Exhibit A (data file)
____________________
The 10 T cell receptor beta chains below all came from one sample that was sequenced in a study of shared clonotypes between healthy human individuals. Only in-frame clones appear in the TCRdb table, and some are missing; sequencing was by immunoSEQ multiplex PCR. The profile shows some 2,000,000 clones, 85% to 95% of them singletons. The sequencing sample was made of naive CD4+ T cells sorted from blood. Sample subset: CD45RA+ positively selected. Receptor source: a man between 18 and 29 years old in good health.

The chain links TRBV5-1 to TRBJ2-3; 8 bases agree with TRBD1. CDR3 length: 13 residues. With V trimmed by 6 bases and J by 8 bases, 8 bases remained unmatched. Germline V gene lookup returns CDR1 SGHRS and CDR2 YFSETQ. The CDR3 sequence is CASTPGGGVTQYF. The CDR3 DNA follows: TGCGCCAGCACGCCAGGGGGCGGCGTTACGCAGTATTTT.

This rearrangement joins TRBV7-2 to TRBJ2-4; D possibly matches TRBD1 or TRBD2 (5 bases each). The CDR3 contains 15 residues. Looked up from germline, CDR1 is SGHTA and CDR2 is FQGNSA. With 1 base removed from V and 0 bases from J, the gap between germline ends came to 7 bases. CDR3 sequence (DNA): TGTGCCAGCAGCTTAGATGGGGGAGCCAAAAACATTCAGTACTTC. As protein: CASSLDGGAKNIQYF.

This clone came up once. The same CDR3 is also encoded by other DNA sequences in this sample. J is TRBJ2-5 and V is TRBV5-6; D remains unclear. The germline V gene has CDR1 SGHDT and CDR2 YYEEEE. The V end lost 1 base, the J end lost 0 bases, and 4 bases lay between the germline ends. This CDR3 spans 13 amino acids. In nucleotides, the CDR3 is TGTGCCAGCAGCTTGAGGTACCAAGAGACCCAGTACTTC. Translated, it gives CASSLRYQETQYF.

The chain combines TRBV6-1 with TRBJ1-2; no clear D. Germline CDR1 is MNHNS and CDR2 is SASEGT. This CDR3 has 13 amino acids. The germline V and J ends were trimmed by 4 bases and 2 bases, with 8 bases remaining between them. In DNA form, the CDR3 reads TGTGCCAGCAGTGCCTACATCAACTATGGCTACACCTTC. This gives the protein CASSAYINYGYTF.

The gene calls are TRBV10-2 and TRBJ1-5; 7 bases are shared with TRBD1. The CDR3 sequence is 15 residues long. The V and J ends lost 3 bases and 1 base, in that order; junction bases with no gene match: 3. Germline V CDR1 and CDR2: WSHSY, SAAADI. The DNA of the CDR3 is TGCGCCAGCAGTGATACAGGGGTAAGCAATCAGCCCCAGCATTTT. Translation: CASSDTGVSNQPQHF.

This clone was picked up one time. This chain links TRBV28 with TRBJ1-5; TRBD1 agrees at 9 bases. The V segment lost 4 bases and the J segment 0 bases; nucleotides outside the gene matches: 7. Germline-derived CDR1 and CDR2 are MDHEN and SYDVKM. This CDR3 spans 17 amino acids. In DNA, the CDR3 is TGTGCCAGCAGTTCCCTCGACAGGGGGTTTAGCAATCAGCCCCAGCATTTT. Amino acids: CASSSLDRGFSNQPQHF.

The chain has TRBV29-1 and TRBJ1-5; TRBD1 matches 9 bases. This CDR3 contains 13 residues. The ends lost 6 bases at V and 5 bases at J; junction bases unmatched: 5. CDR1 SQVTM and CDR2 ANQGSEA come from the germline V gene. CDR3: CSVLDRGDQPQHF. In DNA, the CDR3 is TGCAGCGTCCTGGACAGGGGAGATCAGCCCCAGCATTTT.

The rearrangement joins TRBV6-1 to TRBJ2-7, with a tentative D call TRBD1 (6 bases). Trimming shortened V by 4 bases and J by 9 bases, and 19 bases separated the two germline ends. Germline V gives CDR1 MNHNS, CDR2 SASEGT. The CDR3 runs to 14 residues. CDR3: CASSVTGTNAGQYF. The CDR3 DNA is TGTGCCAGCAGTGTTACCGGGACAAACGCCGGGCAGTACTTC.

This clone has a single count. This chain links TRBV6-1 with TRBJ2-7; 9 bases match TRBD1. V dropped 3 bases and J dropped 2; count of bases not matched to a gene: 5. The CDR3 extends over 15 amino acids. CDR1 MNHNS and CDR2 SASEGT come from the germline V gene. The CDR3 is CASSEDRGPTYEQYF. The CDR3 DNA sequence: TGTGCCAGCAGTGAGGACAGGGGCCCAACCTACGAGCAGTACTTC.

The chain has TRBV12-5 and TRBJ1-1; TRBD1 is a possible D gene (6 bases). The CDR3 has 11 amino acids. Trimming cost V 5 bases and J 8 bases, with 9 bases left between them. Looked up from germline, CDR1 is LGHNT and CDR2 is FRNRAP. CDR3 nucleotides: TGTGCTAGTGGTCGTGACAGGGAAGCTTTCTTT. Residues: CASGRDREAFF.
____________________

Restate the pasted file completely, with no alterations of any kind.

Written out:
The 10 T cell receptor beta chains below all came from one sample that was sequenced in a study of shared clonotypes between healthy human individuals. Only in-frame clones appear in the TCRdb table, and some are missing; sequencing was by immunoSEQ multiplex PCR. The profile shows some 2,000,000 clones, 85% to 95% of them singletons. The sequencing sample was made of naive CD4+ T cells sorted from blood. Sample subset: CD45RA+ positively selected. Receptor source: a man between 18 and 29 years old in good health.

The chain links TRBV5-1 to TRBJ2-3; 8 bases agree with TRBD1. CDR3 length: 13 residues. With V trimmed by 6 bases and J by 8 bases, 8 bases remained unmatched. Germline V gene lookup returns CDR1 SGHRS and CDR2 YFSETQ. The CDR3 sequence is CASTPGGGVTQYF. The CDR3 DNA follows: TGCGCCAGCACGCCAGGGGGCGGCGTTACGCAGTATTTT.

This rearrangement joins TRBV7-2 to TRBJ2-4; D possibly matches TRBD1 or TRBD2 (5 bases each). The CDR3 contains 15 residues. Looked up from germline, CDR1 is SGHTA and CDR2 is FQGNSA. With 1 base removed from V and 0 bases from J, the gap between germline ends came to 7 bases. CDR3 sequence (DNA): TGTGCCAGCAGCTTAGATGGGGGAGCCAAAAACATTCAGTACTTC. As protein: CASSLDGGAKNIQYF.

This clone came up once. The same CDR3 is also encoded by other DNA sequences in this sample. J is TRBJ2-5 and V is TRBV5-6; D remains unclear. The germline V gene has CDR1 SGHDT and CDR2 YYEEEE. The V end lost 1 base, the J end lost 0 bases, and 4 bases lay between the germline ends. This CDR3 spans 13 amino acids. In nucleotides, the CDR3 is TGTGCCAGCAGCTTGAGGTACCAAGAGACCCAGTACTTC. Translated, it gives CASSLRYQETQYF.

The chain combines TRBV6-1 with TRBJ1-2; no clear D. Germline CDR1 is MNHNS and CDR2 is SASEGT. This CDR3 has 13 amino acids. The germline V and J ends were trimmed by 4 bases and 2 bases, with 8 bases remaining between them. In DNA form, the CDR3 reads TGTGCCAGCAGTGCCTACATCAACTATGGCTACACCTTC. This gives the protein CASSAYINYGYTF.

The gene calls are TRBV10-2 and TRBJ1-5; 7 bases are shared with TRBD1. The CDR3 sequence is 15 residues long. The V and J ends lost 3 bases and 1 base, in that order; junction bases with no gene match: 3. Germline V CDR1 and CDR2: WSHSY, SAAADI. The DNA of the CDR3 is TGCGCCAGCAGTGATACAGGGGTAAGCAATCAGCCCCAGCATTTT. Translation: CASSDTGVSNQPQHF.

This clone was picked up one time. This chain links TRBV28 with TRBJ1-5; TRBD1 agrees at 9 bases. The V segment lost 4 bases and the J segment 0 bases; nucleotides outside the gene matches: 7. Germline-derived CDR1 and CDR2 are MDHEN and SYDVKM. This CDR3 spans 17 amino acids. In DNA, the CDR3 is TGTGCCAGCAGTTCCCTCGACAGGGGGTTTAGCAATCAGCCCCAGCATTTT. Amino acids: CASSSLDRGFSNQPQHF.

The chain has TRBV29-1 and TRBJ1-5; TRBD1 matches 9 bases. This CDR3 contains 13 residues. The ends lost 6 bases at V and 5 bases at J; junction bases unmatched: 5. CDR1 SQVTM and CDR2 ANQGSEA come from the germline V gene. CDR3: CSVLDRGDQPQHF. In DNA, the CDR3 is TGCAGCGTCCTGGACAGGGGAGATCAGCCCCAGCATTTT.

The rearrangement joins TRBV6-1 to TRBJ2-7, with a tentative D call TRBD1 (6 bases). Trimming shortened V by 4 bases and J by 9 bases, and 19 bases separated the two germline ends. Germline V gives CDR1 MNHNS, CDR2 SASEGT. The CDR3 runs to 14 residues. CDR3: CASSVTGTNAGQYF. The CDR3 DNA is TGTGCCAGCAGTGTTACCGGGACAAACGCCGGGCAGTACTTC.

This clone has a single count. This chain links TRBV6-1 with TRBJ2-7; 9 bases match TRBD1. V dropped 3 bases and J dropped 2; count of bases not matched to a gene: 5. The CDR3 extends over 15 amino acids. CDR1 MNHNS and CDR2 SASEGT come from the germline V gene. The CDR3 is CASSEDRGPTYEQYF. The CDR3 DNA sequence: TGTGCCAGCAGTGAGGACAGGGGCCCAACCTACGAGCAGTACTTC.

The chain has TRBV12-5 and TRBJ1-1; TRBD1 is a possible D gene (6 bases). The CDR3 has 11 amino acids. Trimming cost V 5 bases and J 8 bases, with 9 bases left between them. Looked up from germline, CDR1 is LGHNT and CDR2 is FRNRAP. CDR3 nucleotides: TGTGCTAGTGGTCGTGACAGGGAAGCTTTCTTT. Residues: CASGRDREAFF.